Senior security heads are sceptical about cyber insurance products, according to a survey.
KPMG's latest survey of 70 information security workers found the most common reason for not purchasing a cyber insurance policy was the belief that insurers would not pay out on a claim.
KPMG said distrust would leave businesses vulnerable to the effects of cybercrime. The survey reported 74% of respondents stated their businesses had no cyber insurance in place. This was despite 79% believing cyber security threats would likely grow in the next 12 months.
Mark Waghorne, head of KPMG's International Information Integrity Institute, said: "It is worrying to see that so many businesses would rather risk having no insurance in place to protect themselves against a threat they believe is very real."
The survey said 40% of those without cyber insurance were not convinced insurers would pay out, 30% believed the market for this product was not sufficiently mature, and another 30% felt they did not see the need for this kind of cover.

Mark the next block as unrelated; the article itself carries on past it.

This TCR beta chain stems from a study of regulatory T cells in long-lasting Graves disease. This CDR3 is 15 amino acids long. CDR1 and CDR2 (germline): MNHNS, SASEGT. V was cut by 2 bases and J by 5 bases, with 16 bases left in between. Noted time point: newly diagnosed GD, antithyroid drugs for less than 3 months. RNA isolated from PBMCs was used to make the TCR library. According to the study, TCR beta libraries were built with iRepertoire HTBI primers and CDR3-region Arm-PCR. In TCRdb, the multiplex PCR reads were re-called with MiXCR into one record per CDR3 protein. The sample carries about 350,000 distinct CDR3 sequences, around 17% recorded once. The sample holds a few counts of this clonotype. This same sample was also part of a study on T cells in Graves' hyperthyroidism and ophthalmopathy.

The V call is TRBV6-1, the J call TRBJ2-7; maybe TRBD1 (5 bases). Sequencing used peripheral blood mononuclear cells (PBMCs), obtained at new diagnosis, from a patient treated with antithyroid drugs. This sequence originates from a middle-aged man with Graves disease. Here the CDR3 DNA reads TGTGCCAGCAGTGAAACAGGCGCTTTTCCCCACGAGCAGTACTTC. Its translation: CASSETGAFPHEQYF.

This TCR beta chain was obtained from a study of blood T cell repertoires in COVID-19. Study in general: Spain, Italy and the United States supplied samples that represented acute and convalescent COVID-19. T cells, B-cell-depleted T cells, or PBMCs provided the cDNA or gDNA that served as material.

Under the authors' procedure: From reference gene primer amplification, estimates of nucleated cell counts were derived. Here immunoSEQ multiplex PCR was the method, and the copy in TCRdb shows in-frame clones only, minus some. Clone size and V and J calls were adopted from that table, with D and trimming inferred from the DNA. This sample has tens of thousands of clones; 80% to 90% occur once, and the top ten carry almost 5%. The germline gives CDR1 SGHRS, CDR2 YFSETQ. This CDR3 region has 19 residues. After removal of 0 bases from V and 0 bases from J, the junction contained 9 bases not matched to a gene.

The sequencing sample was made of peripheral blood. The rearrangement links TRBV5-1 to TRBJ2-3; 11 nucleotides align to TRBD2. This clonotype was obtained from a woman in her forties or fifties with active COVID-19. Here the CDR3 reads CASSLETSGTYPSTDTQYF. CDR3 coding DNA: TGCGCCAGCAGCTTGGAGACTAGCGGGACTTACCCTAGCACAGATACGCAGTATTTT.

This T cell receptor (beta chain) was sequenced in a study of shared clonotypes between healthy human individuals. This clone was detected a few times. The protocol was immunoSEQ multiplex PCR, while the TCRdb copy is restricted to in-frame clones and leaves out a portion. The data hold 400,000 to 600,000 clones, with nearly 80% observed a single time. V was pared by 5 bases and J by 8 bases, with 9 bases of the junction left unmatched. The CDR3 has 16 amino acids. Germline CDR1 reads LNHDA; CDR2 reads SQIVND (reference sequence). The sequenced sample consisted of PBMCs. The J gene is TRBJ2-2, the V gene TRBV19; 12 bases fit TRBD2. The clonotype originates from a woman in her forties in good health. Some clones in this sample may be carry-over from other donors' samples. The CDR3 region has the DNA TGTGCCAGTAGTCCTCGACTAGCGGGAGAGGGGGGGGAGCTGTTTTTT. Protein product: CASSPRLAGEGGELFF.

Waghorne said: "Insurers will need to deliver more comprehensive packages in order to convince the business community that they can and will protect against losses on cybercrime."
For businesses with cyber insurance, 48% felt policies might not pay out if they needed.
"It is also disappointing that cyber insurance is viewed as providing little comfort to those who have it, as almost half don't believe they would be compensated properly if push came to shove," said Waghorne. "Organisations still buy the cover even though they are sometimes sceptical that it may or may not pay out in full, but for some, having cover is better than having none."
Last month, the firm carried another survey and found eight in 10 institutional investors would be reluctant to invest in a company that has been hacked.